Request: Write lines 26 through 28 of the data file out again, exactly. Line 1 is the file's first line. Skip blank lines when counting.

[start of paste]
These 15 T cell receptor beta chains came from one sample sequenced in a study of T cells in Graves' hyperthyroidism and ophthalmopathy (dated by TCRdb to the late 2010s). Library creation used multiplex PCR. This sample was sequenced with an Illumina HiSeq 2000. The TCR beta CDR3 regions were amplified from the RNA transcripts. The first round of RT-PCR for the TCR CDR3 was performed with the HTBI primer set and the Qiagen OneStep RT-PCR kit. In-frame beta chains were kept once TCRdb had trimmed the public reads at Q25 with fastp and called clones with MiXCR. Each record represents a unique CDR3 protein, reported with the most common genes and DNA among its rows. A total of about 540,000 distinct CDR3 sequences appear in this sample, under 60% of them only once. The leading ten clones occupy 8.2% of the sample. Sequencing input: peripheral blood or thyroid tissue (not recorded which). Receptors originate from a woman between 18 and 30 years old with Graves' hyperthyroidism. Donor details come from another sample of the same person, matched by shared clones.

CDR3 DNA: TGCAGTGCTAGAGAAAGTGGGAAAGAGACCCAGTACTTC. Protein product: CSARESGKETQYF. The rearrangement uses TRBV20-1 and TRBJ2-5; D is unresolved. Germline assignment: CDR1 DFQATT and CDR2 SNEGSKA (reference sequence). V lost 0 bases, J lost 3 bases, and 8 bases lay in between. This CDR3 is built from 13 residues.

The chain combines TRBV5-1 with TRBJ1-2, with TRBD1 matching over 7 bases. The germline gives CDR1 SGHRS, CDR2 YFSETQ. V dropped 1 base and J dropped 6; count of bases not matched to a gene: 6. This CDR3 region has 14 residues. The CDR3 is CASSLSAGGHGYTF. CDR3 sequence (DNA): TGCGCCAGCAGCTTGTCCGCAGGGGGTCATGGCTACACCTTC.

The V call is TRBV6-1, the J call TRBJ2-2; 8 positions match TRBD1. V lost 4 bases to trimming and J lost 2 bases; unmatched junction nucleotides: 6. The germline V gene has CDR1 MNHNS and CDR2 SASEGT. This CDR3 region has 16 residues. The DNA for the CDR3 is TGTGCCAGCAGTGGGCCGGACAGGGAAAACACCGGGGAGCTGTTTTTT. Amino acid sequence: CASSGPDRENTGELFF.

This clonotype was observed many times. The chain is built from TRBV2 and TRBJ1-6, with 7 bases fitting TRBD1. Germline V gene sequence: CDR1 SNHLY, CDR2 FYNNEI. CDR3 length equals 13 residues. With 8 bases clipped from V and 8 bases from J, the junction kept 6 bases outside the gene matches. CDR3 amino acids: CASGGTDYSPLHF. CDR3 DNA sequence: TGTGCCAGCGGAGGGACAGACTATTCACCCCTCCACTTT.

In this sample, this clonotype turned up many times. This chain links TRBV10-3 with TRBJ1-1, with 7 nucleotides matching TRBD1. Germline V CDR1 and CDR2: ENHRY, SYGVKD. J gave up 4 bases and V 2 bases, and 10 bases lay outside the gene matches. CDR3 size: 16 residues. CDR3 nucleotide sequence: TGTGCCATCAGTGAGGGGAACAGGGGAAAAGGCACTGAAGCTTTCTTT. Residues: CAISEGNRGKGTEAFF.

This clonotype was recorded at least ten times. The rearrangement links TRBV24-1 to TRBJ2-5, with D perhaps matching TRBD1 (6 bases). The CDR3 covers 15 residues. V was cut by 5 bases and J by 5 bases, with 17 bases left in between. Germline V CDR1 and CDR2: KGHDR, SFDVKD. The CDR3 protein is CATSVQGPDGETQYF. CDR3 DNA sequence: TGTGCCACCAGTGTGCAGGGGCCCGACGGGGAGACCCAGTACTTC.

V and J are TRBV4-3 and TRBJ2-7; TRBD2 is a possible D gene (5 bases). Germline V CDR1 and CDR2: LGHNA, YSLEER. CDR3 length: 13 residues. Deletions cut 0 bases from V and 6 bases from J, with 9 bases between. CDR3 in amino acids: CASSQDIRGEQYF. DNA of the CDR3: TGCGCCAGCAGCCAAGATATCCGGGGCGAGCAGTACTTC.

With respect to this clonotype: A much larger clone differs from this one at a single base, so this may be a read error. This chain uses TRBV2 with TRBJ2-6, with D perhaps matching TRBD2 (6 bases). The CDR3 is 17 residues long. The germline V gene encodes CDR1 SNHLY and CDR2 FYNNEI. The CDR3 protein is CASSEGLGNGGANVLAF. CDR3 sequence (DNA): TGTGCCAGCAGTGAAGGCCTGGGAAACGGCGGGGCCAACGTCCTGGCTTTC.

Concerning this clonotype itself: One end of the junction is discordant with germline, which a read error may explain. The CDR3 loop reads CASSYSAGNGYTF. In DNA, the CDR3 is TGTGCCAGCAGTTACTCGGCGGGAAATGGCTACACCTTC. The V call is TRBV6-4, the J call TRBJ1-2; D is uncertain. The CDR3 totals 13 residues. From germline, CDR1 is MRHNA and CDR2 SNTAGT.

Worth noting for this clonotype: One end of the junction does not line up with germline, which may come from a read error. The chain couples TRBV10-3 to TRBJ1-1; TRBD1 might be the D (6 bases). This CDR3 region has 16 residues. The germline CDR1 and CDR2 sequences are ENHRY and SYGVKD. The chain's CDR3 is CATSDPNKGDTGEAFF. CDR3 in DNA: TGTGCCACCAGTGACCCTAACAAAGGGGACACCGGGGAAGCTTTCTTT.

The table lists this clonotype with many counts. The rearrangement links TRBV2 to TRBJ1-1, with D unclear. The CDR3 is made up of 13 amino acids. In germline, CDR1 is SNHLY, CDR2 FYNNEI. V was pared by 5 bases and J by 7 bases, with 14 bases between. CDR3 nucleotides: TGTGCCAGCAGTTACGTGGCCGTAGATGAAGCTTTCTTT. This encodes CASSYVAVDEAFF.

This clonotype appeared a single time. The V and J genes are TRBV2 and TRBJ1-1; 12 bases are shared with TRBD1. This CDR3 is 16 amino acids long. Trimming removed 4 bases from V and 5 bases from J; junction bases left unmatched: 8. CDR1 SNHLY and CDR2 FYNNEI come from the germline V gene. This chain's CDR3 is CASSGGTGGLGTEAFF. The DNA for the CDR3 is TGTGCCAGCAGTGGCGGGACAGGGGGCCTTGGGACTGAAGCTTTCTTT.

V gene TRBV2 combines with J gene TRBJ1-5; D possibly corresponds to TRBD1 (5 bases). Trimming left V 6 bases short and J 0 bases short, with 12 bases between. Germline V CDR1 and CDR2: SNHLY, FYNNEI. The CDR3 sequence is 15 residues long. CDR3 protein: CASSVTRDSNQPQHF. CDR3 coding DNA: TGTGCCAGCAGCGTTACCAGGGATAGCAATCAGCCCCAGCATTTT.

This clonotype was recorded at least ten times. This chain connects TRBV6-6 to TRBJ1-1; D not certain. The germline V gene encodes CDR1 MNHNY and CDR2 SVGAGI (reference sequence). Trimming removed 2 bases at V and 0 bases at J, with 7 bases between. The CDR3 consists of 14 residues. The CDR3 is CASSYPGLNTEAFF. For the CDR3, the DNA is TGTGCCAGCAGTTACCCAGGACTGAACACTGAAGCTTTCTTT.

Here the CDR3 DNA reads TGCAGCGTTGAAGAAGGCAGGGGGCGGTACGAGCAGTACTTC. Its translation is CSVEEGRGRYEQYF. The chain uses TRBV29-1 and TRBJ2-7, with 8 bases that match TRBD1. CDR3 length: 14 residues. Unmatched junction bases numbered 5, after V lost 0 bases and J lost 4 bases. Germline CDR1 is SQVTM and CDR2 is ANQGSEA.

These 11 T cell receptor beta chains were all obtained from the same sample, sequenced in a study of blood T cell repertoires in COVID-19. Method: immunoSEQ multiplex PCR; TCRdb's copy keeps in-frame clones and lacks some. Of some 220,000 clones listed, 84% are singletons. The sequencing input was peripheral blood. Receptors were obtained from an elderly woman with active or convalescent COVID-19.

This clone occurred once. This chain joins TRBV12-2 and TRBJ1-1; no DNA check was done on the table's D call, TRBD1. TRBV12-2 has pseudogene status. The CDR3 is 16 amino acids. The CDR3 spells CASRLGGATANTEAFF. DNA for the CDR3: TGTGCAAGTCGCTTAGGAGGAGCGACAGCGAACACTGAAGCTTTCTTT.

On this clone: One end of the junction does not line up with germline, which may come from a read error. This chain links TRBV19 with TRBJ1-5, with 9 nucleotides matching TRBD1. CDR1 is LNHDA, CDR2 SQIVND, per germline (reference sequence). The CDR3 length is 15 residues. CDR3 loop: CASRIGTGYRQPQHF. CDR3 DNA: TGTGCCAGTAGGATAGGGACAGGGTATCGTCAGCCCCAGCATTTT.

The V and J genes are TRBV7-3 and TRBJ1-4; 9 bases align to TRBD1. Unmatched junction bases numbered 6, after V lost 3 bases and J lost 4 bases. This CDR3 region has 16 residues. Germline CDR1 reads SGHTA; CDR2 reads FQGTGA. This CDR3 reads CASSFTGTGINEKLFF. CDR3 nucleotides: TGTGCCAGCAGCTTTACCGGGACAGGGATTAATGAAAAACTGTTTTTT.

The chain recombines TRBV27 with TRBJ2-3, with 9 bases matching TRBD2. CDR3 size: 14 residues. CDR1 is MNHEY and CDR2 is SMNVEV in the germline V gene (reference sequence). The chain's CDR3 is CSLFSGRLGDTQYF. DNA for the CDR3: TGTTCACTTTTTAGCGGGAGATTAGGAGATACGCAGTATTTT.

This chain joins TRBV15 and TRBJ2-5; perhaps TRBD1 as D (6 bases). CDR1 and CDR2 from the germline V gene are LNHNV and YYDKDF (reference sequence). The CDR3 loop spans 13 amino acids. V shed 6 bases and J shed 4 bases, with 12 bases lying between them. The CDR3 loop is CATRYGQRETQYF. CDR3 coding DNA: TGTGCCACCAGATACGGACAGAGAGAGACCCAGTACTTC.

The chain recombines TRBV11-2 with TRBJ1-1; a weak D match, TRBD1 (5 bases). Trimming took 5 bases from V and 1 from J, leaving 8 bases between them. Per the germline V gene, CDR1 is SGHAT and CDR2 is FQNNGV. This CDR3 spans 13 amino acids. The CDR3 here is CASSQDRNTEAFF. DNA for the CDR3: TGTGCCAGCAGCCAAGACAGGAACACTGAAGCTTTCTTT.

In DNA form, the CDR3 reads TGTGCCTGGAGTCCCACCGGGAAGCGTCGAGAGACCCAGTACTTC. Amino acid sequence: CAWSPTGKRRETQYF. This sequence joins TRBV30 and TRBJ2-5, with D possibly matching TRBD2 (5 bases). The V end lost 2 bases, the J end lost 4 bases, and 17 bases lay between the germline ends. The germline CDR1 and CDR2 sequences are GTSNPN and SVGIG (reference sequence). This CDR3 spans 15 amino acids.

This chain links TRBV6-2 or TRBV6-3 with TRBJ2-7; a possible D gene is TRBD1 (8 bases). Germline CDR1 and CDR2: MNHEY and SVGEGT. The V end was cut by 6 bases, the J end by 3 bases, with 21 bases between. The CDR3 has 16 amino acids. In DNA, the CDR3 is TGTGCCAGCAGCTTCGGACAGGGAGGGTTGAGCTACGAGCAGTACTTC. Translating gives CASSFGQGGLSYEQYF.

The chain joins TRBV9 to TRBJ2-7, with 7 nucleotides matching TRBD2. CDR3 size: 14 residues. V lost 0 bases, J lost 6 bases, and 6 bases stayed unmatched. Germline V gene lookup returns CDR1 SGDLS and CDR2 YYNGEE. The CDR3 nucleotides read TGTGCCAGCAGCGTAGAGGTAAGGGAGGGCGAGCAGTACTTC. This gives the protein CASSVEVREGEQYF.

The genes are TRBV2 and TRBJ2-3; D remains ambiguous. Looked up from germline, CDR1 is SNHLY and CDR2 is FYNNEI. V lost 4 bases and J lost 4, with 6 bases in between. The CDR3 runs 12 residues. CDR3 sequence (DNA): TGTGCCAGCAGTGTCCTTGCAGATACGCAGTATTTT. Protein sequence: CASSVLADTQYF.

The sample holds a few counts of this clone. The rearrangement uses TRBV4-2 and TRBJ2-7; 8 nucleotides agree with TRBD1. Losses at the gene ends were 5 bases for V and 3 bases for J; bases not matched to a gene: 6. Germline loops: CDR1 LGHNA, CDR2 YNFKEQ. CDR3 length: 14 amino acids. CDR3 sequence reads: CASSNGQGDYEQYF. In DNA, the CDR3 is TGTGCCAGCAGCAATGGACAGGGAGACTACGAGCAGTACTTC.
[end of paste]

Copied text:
The chain joins TRBV9 to TRBJ2-7, with 7 nucleotides matching TRBD2. CDR3 size: 14 residues. V lost 0 bases, J lost 6 bases, and 6 bases stayed unmatched. Germline V gene lookup returns CDR1 SGDLS and CDR2 YYNGEE. The CDR3 nucleotides read TGTGCCAGCAGCGTAGAGGTAAGGGAGGGCGAGCAGTACTTC. This gives the protein CASSVEVREGEQYF.

The genes are TRBV2 and TRBJ2-3; D remains ambiguous. Looked up from germline, CDR1 is SNHLY and CDR2 is FYNNEI. V lost 4 bases and J lost 4, with 6 bases in between. The CDR3 runs 12 residues. CDR3 sequence (DNA): TGTGCCAGCAGTGTCCTTGCAGATACGCAGTATTTT. Protein sequence: CASSVLADTQYF.

The sample holds a few counts of this clone. The rearrangement uses TRBV4-2 and TRBJ2-7; 8 nucleotides agree with TRBD1. Losses at the gene ends were 5 bases for V and 3 bases for J; bases not matched to a gene: 6. Germline loops: CDR1 LGHNA, CDR2 YNFKEQ. CDR3 length: 14 amino acids. CDR3 sequence reads: CASSNGQGDYEQYF. In DNA, the CDR3 is TGTGCCAGCAGCAATGGACAGGGAGACTACGAGCAGTACTTC.